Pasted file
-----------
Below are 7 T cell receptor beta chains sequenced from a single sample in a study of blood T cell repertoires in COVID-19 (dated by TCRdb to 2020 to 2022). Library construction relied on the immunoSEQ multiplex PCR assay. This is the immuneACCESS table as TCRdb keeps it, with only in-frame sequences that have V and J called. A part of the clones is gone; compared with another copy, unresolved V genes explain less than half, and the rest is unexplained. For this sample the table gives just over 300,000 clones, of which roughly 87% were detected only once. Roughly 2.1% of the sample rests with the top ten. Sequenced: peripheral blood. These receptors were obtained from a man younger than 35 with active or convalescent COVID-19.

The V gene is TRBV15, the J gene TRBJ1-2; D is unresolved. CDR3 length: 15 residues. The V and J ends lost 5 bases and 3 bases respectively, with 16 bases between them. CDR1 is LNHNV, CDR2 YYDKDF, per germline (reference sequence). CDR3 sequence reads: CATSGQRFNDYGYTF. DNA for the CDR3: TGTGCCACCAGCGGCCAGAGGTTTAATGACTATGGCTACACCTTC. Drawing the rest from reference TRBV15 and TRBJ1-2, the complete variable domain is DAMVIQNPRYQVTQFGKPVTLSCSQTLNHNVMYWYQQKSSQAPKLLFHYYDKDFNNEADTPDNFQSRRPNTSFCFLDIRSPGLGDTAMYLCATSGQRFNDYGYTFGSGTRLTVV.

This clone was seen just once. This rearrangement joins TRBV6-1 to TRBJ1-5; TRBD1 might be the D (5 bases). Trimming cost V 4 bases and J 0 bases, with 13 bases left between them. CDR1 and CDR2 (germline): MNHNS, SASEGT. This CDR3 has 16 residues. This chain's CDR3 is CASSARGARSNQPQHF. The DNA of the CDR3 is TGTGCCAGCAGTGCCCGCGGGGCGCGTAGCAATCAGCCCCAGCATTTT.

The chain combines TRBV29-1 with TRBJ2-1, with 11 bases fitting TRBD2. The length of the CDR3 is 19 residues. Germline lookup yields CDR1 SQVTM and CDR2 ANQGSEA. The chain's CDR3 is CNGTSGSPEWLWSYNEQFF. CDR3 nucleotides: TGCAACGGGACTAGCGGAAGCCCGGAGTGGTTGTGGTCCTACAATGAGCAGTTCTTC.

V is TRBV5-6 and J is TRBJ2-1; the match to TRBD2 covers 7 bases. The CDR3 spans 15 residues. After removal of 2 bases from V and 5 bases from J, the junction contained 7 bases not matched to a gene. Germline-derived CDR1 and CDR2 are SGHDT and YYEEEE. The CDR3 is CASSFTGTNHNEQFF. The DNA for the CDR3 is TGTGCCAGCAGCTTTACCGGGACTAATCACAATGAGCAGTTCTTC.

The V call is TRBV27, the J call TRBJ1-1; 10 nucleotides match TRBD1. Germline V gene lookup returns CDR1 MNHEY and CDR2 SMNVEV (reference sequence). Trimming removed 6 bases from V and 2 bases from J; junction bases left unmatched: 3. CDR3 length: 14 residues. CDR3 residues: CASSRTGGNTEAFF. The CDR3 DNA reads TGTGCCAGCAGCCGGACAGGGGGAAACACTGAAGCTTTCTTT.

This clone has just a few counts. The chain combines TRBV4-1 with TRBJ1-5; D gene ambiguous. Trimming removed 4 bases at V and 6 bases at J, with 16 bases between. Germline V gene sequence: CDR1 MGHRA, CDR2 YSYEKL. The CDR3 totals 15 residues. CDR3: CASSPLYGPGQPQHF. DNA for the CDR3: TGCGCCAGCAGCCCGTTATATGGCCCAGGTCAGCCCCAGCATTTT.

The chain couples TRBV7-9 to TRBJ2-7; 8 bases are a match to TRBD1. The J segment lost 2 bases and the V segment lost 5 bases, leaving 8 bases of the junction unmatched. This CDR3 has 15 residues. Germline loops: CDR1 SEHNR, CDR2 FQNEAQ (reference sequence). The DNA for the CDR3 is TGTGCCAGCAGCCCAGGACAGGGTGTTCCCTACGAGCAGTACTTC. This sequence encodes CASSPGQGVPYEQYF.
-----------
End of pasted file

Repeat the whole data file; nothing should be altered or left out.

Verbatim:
Below are 7 T cell receptor beta chains sequenced from a single sample in a study of blood T cell repertoires in COVID-19 (dated by TCRdb to 2020 to 2022). Library construction relied on the immunoSEQ multiplex PCR assay. This is the immuneACCESS table as TCRdb keeps it, with only in-frame sequences that have V and J called. A part of the clones is gone; compared with another copy, unresolved V genes explain less than half, and the rest is unexplained. For this sample the table gives just over 300,000 clones, of which roughly 87% were detected only once. Roughly 2.1% of the sample rests with the top ten. Sequenced: peripheral blood. These receptors were obtained from a man younger than 35 with active or convalescent COVID-19.

The V gene is TRBV15, the J gene TRBJ1-2; D is unresolved. CDR3 length: 15 residues. The V and J ends lost 5 bases and 3 bases respectively, with 16 bases between them. CDR1 is LNHNV, CDR2 YYDKDF, per germline (reference sequence). CDR3 sequence reads: CATSGQRFNDYGYTF. DNA for the CDR3: TGTGCCACCAGCGGCCAGAGGTTTAATGACTATGGCTACACCTTC. Drawing the rest from reference TRBV15 and TRBJ1-2, the complete variable domain is DAMVIQNPRYQVTQFGKPVTLSCSQTLNHNVMYWYQQKSSQAPKLLFHYYDKDFNNEADTPDNFQSRRPNTSFCFLDIRSPGLGDTAMYLCATSGQRFNDYGYTFGSGTRLTVV.

This clone was seen just once. This rearrangement joins TRBV6-1 to TRBJ1-5; TRBD1 might be the D (5 bases). Trimming cost V 4 bases and J 0 bases, with 13 bases left between them. CDR1 and CDR2 (germline): MNHNS, SASEGT. This CDR3 has 16 residues. This chain's CDR3 is CASSARGARSNQPQHF. The DNA of the CDR3 is TGTGCCAGCAGTGCCCGCGGGGCGCGTAGCAATCAGCCCCAGCATTTT.

The chain combines TRBV29-1 with TRBJ2-1, with 11 bases fitting TRBD2. The length of the CDR3 is 19 residues. Germline lookup yields CDR1 SQVTM and CDR2 ANQGSEA. The chain's CDR3 is CNGTSGSPEWLWSYNEQFF. CDR3 nucleotides: TGCAACGGGACTAGCGGAAGCCCGGAGTGGTTGTGGTCCTACAATGAGCAGTTCTTC.

V is TRBV5-6 and J is TRBJ2-1; the match to TRBD2 covers 7 bases. The CDR3 spans 15 residues. After removal of 2 bases from V and 5 bases from J, the junction contained 7 bases not matched to a gene. Germline-derived CDR1 and CDR2 are SGHDT and YYEEEE. The CDR3 is CASSFTGTNHNEQFF. The DNA for the CDR3 is TGTGCCAGCAGCTTTACCGGGACTAATCACAATGAGCAGTTCTTC.

The V call is TRBV27, the J call TRBJ1-1; 10 nucleotides match TRBD1. Germline V gene lookup returns CDR1 MNHEY and CDR2 SMNVEV (reference sequence). Trimming removed 6 bases from V and 2 bases from J; junction bases left unmatched: 3. CDR3 length: 14 residues. CDR3 residues: CASSRTGGNTEAFF. The CDR3 DNA reads TGTGCCAGCAGCCGGACAGGGGGAAACACTGAAGCTTTCTTT.

This clone has just a few counts. The chain combines TRBV4-1 with TRBJ1-5; D gene ambiguous. Trimming removed 4 bases at V and 6 bases at J, with 16 bases between. Germline V gene sequence: CDR1 MGHRA, CDR2 YSYEKL. The CDR3 totals 15 residues. CDR3: CASSPLYGPGQPQHF. DNA for the CDR3: TGCGCCAGCAGCCCGTTATATGGCCCAGGTCAGCCCCAGCATTTT.

The chain couples TRBV7-9 to TRBJ2-7; 8 bases are a match to TRBD1. The J segment lost 2 bases and the V segment lost 5 bases, leaving 8 bases of the junction unmatched. This CDR3 has 15 residues. Germline loops: CDR1 SEHNR, CDR2 FQNEAQ (reference sequence). The DNA for the CDR3 is TGTGCCAGCAGCCCAGGACAGGGTGTTCCCTACGAGCAGTACTTC. This sequence encodes CASSPGQGVPYEQYF.